The Lancaster, Manchester, Sheffield Consortium for Fundamental Physics: Particle Physics from colliders to the Universe

Lead Research Organisation: University of Manchester
Department Name: Physics and Astronomy


Particle physics is all about understanding the elementary building blocks of nature and their interactions. Over the years, physicists have developed the Standard Model of particle physics, which is extremely successful in describing a very wide range of natural phenomena from things as basic as how light works and why atoms form through to the complicated workings inside stars and the synthesis of nuclei in the first few minutes after the Big Bang. However, we know that the Standard Model is not the whole story for it leaves many questions unanswered. Our proposal focuses on these unanswered questions and the way that scientists are addressing them using experiments like the Large Hadron Collider (LHC) or observations like those made using the Planck satellite.
The discovery at the LHC of a Higgs boson was a major milestone in our quest to understand the origin of mass. It was certainly not, however, the whole story and the LHC experiments are continually improving their measurements of its properties to understand whether it is really the expected Higgs boson or a messenger of new physics. During the current shut-down for upgrade of the LHC, they are still searching for evidence of new particles in their data. One of the most promising possibilities is that the LHC will discover the particle(s) responsible for the Dark Matter that makes up a large fraction of the known material in the Universe. The scientists in our consortium study theories of dark matter, using data from the LHC, dedicated dark matter searches, and astrophysical observations. Any new physics produced at the LHC will be produced as a result of smashing two protons into each other, a very complicated environment, usually in association with "jets" of other particles. Members of our consortium will explore how we can make use of these jets to learn more about the associated new physics: the better we understand the environment in which new physics occurs, the more we are able to learn about the new physics itself. This is a complicated business that often necessitates computer simulations of particle collisions. Our members are experts in these simulations and are making theoretical advances that will underpin improvements in their accuracy, which is essential if we are to make the most of the exciting data from the LHC.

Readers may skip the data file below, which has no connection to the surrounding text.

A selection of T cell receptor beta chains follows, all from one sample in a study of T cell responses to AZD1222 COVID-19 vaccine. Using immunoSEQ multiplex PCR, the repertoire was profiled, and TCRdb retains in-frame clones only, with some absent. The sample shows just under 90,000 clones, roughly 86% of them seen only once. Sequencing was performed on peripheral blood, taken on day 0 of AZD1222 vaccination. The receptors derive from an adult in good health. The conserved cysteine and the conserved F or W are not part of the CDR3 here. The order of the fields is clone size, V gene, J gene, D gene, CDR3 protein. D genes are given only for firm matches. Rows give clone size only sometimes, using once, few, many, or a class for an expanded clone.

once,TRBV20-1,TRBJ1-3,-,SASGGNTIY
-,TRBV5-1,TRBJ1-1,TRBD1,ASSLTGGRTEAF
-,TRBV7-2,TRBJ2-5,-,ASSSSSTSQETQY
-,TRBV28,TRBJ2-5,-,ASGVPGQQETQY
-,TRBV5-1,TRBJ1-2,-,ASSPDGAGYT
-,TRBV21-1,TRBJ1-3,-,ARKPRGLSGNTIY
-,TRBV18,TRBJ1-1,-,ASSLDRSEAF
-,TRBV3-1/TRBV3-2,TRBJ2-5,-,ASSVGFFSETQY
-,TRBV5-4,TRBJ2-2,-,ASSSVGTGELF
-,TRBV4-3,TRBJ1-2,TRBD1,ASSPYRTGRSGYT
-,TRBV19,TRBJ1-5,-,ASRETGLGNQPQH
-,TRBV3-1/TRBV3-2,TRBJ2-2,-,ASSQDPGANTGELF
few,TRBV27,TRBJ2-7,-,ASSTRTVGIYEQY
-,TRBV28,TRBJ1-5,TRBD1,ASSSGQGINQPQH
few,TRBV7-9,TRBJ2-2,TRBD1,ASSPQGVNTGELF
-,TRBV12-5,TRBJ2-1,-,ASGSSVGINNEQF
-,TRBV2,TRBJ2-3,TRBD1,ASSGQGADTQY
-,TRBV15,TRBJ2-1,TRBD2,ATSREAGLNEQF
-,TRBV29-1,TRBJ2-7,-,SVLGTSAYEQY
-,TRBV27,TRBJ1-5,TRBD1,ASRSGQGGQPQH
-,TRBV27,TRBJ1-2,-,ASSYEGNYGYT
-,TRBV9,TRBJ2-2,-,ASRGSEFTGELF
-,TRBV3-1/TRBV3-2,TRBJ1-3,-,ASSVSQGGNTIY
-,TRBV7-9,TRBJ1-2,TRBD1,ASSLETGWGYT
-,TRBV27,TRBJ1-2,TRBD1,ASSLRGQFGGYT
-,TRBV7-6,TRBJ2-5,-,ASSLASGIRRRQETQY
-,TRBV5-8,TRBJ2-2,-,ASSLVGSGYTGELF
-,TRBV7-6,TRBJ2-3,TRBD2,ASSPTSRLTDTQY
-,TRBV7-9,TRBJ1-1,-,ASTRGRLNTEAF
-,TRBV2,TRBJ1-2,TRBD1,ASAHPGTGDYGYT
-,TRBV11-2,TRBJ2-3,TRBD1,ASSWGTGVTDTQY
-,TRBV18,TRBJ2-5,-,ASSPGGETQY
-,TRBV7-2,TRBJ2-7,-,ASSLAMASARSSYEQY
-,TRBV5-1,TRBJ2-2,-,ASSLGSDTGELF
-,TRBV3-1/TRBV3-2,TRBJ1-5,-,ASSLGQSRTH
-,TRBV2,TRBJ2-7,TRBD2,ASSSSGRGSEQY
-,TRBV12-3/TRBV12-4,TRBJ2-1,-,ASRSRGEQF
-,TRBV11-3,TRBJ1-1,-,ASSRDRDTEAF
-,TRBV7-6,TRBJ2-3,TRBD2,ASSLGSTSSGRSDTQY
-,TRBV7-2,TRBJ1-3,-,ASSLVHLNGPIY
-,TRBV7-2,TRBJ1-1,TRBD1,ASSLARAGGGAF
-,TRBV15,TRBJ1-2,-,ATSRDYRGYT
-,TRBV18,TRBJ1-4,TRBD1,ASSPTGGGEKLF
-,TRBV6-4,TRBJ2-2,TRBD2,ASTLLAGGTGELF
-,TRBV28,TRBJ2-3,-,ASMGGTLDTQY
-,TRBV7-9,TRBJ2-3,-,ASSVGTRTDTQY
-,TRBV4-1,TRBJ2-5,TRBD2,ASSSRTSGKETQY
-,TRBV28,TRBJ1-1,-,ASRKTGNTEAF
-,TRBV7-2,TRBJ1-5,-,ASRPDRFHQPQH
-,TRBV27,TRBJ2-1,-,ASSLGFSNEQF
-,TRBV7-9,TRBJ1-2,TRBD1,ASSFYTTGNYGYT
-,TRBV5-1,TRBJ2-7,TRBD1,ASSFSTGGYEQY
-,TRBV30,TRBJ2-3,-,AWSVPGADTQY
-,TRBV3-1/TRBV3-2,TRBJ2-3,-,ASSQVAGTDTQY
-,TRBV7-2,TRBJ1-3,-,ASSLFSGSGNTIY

The Standard Model of particle physics is also insufficient when it comes to explaining the early history of the Universe, when it was hot and dense. The evidence is now very strong that the history began with an era of accelerating expansion, called inflation. We are experts on inflation and its consequences. Inflation causes tiny quantum fluctuations in the early Universe, which ultimately grew to become observable effects. One effect is the formation of the billions of galaxies that populate the night sky. Another is to leave a tiny imprint on the cosmic microwave background radiation (CMB), a faint hum of radiation in which the Universe is bathed. The CMB has been studied in exquisite detail by the Planck satellite. We have been at the forefront of interpreting the Planck data's clues about the precise form of the inflationary theory. There is also overwhelming evidence that the expansion of the Universe is currently accelerating. Our scientists are working on particle physics explanations of this expansion, known as Dark Energy theories, and the interplay between them and Dark Matter theories.
The evolution of the Universe itself is governed by Einstein's General Theory of Relativity. This theory also predicts extreme regions in which space is so curved that not even light can escape - black holes (BH). Our scientists are studying the conditions under which BHs are stable, how they affect the interactions of particles around them, including hypothetical extremely light particles called axions, and whether BH solutions are related to the "arrow of time".

Planned Impact

See the attached "Pathways to Impact" document for details.
This project has impact beyond the international scientific community mainly through the training of highly skilled graduate students and postdoctoral researchers and through extensive "outreach" activities of various kinds aimed at engaging directly with the general public, school children, teachers, policy makers and the media. Undergraduate teaching is also impacted beneficially by our research.


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